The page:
On Saturday 27th February there was an event in the city of Perth. It was the Perth Japan Festival 2016. Artists and performers were brought over from Japan. The crème de la crème were Maiko and Geiko from Gion Higashi…”Jewels of Kyoto”. I have chosen 20 photos to tell a little of the story as I saw it. (Please click on photos to enlarge.)
10 o’ clock in the morning at Forrest Chase in central Perth. It is one hour before Perth Japan Festival is due to start and already it is 36 degrees C. Up in the distance is the stage where the performances will be. The audience will sit in white chairs positioned in full sun.
From left ; Hinagiku, Tomitsuyu, Ryoka and Tomitae. It is now 11 a.m and the young ladies wait to go on stage for the Opening Ceremony.
After the Opening Ceremony, as their performance is not until 12 noon, the Maiko and Geiko have time to explore their immediate environment. Myers Department Store is the coolest place to head to as it is air conditioned. Onlookers are amazed!
The Okaasan of Tomikiku Ochaya; Reiko Tomimori, introduces the audience to the concept of Maiko and Geiko. Her English is very good.
A double portrait of Ryoka and Hinagiku as they stand on stage.
Different Japanese styles!
The view looking back at the audience. By now (noon) it is 38 degrees C (that is 100.4 F). It is ferociously hot amidst all that concrete.
Now I show you my problem…the setting. You can have a stunning painting but if it is badly hung and lit, its lustre is lost. And so it is here with the Jewels of Kyoto. I do not want to see an ice cream van behind the stage – it spoils everything. Where is the finesse? Where is sensitivity and empathy?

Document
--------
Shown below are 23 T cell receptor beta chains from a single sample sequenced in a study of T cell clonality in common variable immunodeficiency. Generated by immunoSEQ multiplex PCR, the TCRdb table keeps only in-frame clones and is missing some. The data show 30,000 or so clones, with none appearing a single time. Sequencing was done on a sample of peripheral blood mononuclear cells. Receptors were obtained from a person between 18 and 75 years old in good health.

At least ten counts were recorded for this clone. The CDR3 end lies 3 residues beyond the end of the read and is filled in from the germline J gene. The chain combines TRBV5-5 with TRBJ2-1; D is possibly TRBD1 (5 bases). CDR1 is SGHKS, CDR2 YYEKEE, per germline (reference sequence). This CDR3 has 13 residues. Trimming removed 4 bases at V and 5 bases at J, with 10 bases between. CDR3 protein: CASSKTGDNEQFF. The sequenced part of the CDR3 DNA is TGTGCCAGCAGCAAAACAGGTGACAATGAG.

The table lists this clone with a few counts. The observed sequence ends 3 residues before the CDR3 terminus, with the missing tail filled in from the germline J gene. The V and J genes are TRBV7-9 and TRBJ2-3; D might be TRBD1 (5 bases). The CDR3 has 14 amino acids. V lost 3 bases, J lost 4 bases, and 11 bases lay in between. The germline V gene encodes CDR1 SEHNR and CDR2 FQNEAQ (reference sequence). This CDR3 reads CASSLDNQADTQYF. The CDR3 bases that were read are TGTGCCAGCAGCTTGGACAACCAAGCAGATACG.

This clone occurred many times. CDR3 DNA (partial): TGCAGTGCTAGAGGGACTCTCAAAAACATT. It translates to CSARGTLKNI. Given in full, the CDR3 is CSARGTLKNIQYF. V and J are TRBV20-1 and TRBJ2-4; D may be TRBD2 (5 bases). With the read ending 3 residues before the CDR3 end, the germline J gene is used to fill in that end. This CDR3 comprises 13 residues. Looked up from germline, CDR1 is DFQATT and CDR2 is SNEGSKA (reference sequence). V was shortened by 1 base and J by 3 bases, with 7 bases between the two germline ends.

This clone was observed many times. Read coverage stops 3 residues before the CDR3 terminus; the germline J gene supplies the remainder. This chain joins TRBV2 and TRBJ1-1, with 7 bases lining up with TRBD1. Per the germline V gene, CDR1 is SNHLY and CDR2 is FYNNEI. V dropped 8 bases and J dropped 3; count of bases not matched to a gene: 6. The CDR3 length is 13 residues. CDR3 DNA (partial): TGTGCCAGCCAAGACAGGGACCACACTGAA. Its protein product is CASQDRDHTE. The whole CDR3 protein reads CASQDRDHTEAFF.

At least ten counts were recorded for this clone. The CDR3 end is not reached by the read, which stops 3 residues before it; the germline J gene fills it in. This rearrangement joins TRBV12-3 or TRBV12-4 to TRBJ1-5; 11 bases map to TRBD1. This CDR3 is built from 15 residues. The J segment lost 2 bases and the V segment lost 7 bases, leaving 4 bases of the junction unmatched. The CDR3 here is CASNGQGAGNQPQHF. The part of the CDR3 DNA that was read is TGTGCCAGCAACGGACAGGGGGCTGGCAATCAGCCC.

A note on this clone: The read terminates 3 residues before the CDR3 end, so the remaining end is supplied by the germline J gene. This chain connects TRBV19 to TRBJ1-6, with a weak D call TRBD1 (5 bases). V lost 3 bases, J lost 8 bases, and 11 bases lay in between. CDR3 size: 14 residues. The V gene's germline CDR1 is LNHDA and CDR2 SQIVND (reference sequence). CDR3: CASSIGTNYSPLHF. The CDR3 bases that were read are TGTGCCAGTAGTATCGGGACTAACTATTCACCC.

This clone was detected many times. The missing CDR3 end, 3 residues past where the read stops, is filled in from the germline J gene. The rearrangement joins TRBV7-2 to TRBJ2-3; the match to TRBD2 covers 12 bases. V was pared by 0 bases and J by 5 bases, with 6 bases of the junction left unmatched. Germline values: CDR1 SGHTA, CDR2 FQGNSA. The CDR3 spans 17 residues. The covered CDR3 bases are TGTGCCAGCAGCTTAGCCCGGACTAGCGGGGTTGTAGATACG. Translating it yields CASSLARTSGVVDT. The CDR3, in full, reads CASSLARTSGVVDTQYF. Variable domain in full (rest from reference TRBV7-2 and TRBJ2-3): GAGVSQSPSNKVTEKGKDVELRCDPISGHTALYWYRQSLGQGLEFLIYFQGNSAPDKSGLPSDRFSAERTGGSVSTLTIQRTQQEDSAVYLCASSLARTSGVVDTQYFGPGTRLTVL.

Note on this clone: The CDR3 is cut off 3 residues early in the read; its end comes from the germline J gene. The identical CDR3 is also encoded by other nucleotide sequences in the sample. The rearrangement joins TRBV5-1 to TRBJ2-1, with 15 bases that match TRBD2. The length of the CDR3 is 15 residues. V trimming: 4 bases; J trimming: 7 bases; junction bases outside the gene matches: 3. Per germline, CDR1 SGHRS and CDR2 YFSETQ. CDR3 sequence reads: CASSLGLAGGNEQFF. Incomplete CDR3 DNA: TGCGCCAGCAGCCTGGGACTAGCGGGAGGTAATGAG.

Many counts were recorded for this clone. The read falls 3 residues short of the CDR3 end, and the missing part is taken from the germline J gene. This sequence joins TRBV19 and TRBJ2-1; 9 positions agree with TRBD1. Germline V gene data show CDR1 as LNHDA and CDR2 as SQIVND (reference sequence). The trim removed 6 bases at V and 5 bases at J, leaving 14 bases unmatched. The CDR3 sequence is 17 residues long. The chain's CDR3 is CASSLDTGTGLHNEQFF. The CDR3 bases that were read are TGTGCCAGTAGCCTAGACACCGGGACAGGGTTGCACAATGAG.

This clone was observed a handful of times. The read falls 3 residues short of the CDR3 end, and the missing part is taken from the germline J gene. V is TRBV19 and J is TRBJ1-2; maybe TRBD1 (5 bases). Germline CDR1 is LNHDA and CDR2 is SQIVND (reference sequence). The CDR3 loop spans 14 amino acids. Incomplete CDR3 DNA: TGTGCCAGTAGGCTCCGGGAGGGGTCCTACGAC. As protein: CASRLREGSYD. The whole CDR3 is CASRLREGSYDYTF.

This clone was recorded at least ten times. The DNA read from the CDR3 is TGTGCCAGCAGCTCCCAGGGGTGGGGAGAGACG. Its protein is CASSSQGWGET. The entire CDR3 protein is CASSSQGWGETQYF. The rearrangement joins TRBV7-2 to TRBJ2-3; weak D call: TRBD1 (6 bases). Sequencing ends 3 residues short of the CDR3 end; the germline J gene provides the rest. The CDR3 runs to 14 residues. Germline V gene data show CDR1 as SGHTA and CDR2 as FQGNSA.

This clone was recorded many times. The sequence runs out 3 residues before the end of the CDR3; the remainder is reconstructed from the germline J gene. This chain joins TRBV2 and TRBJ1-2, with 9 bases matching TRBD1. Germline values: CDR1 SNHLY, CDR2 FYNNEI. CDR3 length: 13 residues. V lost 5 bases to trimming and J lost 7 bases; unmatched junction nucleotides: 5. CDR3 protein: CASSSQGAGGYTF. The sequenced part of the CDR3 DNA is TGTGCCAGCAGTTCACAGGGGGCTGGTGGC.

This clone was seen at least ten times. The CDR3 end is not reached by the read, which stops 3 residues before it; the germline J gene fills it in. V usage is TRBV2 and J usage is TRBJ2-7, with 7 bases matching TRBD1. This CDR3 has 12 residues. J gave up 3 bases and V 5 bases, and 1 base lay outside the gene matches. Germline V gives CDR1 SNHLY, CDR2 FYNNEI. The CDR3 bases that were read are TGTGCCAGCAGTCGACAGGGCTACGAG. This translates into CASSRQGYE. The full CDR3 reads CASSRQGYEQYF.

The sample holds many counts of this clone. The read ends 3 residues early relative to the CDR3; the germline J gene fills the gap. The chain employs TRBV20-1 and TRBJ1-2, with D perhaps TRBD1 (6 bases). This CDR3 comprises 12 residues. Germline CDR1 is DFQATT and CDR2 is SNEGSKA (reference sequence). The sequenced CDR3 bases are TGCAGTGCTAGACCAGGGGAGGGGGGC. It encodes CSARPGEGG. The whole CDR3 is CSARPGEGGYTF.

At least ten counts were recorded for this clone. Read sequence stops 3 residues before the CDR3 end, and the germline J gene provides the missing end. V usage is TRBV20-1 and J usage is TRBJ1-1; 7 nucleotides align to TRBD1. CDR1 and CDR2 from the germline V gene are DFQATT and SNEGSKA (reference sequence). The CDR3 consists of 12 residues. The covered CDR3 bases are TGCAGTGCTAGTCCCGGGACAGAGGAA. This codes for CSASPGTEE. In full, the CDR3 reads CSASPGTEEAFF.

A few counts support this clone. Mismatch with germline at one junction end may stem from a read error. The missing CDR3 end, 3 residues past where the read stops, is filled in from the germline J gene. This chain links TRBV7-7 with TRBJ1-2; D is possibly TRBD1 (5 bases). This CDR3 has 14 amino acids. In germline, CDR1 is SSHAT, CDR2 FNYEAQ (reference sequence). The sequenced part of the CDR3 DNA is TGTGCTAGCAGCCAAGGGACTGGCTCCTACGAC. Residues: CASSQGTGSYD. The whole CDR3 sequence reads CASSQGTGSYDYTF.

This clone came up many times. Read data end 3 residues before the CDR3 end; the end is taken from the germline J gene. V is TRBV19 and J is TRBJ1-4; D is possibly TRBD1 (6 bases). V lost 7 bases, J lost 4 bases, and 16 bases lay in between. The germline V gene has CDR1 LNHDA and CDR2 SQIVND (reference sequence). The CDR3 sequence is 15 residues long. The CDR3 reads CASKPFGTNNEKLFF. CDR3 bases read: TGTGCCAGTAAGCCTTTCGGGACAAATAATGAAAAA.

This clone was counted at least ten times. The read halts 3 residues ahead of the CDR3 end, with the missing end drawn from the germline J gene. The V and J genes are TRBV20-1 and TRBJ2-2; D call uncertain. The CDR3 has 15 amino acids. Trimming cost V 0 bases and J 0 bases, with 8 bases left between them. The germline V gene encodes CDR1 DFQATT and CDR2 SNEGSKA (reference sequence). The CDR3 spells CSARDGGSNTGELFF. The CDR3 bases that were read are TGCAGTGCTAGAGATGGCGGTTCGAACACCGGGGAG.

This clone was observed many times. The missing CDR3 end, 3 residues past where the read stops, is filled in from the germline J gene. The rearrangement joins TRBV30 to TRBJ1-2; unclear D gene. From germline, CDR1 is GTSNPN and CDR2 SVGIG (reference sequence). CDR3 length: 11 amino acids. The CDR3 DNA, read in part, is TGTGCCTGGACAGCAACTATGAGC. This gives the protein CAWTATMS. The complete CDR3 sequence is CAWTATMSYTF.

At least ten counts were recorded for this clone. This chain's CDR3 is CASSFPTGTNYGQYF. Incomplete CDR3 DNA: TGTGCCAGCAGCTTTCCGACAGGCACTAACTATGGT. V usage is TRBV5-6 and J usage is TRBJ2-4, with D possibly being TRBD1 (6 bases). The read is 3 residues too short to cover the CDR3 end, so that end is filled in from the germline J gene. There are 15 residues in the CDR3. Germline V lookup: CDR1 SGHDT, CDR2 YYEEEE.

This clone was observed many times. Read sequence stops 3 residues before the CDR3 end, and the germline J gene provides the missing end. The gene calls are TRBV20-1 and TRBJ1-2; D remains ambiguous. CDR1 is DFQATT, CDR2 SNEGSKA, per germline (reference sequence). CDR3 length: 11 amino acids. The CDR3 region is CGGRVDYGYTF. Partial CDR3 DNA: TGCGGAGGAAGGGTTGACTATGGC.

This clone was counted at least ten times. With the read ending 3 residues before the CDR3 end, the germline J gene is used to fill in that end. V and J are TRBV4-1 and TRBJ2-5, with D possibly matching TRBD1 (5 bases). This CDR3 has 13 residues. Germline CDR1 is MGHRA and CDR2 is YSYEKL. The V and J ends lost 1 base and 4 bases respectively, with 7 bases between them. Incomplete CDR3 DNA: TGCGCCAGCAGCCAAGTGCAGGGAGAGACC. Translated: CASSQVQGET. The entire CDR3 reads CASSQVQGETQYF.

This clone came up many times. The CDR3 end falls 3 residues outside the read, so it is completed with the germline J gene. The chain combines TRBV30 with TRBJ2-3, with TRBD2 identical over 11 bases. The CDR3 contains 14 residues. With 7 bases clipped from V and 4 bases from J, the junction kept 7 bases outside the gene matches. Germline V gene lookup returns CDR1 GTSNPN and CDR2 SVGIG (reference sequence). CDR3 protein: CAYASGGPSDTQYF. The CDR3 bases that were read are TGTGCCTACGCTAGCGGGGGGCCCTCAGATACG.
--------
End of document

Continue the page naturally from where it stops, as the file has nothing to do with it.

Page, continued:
There is no vantage point to get a view of the performance without it being spoilt by the surroundings. Tomitsuyu and Ryoka do their best in a hostile environment.
Ryoka – always lovely.
Ryoka again – I’m doing my best to crop out the pink ice cream van.
Hinagiku – with a bit of green cactus “sculpture” behind. (Cringe)
Ryoka and Tomitae.
(There’s no escaping the pink monstrosity at the back; sorry)
Hinagiku sings (she has a lovely deep voice). Miyako plays shamisen and Ryoka plays Japanese flute.
After the first set, a Samurai warrior (he is also a professor at Tokyo University) chats to Tomitae while Tomitsuyu looks on.
During the second performance at 13:20 I have changed position and am now standing at the back of the stage. I think I might have a better view of surrounds but I am wrong. There is no ‘right’ place to stand. Therefore I take very few photos. The women, though stoic, show signs of the tremendous heat in their expressions.
Obi-view of Hinagiku. That’s the central post-office behind and a banner advertising “PIAF” (Perth International Arts Festival). The faces on the banner look spooky.
Hinagiku leaves the stage.
Tomitsuyu leaves the stage.
Of course I am happy that “Jewels of Kyoto” came to Perth but I do wish some more thought had been given to the environment they danced in. Even a curtain of some sort to block off the detritus behind the stage would have helped. The acoustics were not good either plus there was some feedback.
They are in Auckland, New Zealand, as I write this post. In Sydney, Auckland and Wellington they performed (and will peform) in small theatres. It really would have been much better to see them in an intimate theatre than outside in a banal, soulless and boiling hot concrete jungle. However, thank you, Japanese Government, for bringing them.